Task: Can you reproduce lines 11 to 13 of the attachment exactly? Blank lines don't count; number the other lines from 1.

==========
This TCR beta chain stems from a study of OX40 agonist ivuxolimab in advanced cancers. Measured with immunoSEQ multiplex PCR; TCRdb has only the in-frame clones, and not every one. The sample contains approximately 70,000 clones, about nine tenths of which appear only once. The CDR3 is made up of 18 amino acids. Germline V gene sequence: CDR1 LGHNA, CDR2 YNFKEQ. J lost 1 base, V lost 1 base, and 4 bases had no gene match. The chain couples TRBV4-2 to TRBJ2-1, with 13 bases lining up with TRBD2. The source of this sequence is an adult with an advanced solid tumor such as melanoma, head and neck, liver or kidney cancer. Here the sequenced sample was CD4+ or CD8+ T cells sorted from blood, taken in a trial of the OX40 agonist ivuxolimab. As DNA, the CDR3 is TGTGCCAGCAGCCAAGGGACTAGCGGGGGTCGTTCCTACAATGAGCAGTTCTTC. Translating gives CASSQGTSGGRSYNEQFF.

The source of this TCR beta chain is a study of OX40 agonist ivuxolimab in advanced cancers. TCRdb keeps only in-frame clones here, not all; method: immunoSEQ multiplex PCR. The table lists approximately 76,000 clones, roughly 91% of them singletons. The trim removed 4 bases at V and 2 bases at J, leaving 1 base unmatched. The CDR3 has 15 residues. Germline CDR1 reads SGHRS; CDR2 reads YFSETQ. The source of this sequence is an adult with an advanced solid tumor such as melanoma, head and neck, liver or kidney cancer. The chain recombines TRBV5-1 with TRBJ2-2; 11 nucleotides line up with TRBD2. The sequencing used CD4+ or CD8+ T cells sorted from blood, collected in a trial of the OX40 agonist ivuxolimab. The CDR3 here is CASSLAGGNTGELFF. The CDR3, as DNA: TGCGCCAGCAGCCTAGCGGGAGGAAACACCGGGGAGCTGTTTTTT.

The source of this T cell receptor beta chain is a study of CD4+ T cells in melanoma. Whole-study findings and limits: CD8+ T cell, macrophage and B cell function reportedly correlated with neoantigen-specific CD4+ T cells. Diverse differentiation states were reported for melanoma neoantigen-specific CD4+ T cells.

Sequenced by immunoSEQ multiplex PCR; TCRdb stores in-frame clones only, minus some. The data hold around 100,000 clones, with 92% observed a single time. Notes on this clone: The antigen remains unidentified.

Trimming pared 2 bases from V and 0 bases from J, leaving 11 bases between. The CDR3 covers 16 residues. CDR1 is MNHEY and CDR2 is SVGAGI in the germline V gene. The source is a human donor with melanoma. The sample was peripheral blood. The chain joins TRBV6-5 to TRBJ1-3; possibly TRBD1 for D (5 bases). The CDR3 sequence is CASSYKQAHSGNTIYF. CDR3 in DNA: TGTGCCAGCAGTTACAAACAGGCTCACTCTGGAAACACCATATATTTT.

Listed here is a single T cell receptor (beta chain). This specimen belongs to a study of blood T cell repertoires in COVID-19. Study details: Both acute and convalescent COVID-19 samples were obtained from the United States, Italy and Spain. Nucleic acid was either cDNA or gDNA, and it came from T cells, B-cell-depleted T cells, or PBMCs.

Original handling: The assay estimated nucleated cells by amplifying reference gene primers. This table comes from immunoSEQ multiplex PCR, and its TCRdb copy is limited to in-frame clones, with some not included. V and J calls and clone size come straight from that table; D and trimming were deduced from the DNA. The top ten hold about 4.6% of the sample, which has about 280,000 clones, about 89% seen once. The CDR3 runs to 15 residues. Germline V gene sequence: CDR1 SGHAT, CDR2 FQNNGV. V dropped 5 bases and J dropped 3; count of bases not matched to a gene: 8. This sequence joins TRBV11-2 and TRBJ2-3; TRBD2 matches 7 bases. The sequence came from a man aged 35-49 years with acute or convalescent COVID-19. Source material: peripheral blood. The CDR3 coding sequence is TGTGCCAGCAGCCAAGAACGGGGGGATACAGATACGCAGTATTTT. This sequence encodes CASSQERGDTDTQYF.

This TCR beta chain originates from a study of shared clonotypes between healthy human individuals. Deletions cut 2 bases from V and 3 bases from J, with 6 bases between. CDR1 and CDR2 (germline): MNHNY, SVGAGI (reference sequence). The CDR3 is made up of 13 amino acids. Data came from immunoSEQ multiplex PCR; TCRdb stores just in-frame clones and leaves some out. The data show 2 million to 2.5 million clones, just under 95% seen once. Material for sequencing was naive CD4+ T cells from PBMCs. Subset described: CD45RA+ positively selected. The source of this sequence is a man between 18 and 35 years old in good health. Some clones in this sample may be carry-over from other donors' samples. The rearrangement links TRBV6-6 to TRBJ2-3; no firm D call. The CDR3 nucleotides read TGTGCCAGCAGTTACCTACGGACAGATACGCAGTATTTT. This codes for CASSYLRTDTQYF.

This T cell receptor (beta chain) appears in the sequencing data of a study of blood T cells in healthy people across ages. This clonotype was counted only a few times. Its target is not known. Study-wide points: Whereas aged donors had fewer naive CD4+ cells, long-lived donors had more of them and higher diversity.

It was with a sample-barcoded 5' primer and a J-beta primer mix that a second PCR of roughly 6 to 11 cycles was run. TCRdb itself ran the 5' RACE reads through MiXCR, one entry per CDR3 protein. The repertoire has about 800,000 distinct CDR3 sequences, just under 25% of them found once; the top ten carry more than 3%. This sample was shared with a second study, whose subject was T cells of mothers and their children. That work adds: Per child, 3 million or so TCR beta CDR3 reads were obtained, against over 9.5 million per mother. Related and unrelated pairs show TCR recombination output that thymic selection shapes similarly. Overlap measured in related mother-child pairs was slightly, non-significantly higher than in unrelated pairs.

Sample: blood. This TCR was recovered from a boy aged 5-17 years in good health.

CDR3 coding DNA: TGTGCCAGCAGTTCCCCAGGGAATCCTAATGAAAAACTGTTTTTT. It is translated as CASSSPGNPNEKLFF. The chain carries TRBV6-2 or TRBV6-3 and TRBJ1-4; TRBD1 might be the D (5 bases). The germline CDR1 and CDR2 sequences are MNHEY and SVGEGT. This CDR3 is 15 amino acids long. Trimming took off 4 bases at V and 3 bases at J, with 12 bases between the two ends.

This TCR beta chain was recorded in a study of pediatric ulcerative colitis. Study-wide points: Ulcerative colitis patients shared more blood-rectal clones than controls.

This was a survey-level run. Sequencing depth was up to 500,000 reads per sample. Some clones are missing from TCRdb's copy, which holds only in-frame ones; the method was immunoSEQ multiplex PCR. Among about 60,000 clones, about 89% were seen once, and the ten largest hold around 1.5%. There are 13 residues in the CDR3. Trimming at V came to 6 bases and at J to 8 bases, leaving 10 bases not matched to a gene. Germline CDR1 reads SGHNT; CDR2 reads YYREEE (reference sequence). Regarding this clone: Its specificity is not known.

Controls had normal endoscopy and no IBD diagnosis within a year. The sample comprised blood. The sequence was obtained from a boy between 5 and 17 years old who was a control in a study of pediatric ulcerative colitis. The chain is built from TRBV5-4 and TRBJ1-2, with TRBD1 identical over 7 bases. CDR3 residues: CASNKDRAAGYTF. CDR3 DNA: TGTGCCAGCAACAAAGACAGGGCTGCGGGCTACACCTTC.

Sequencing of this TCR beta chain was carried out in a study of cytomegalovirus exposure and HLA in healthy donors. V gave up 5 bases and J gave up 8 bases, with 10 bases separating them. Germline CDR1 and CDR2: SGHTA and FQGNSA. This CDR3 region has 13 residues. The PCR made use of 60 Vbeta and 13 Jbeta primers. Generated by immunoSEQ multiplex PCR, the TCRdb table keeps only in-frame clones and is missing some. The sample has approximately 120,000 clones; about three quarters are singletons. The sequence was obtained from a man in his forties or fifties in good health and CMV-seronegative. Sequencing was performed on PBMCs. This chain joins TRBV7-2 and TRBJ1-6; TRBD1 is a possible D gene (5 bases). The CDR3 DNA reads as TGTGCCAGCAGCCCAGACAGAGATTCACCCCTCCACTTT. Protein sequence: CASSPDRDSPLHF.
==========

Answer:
Sample: blood. This TCR was recovered from a boy aged 5-17 years in good health.

CDR3 coding DNA: TGTGCCAGCAGTTCCCCAGGGAATCCTAATGAAAAACTGTTTTTT. It is translated as CASSSPGNPNEKLFF. The chain carries TRBV6-2 or TRBV6-3 and TRBJ1-4; TRBD1 might be the D (5 bases). The germline CDR1 and CDR2 sequences are MNHEY and SVGEGT. This CDR3 is 15 amino acids long. Trimming took off 4 bases at V and 3 bases at J, with 12 bases between the two ends.

This TCR beta chain was recorded in a study of pediatric ulcerative colitis. Study-wide points: Ulcerative colitis patients shared more blood-rectal clones than controls.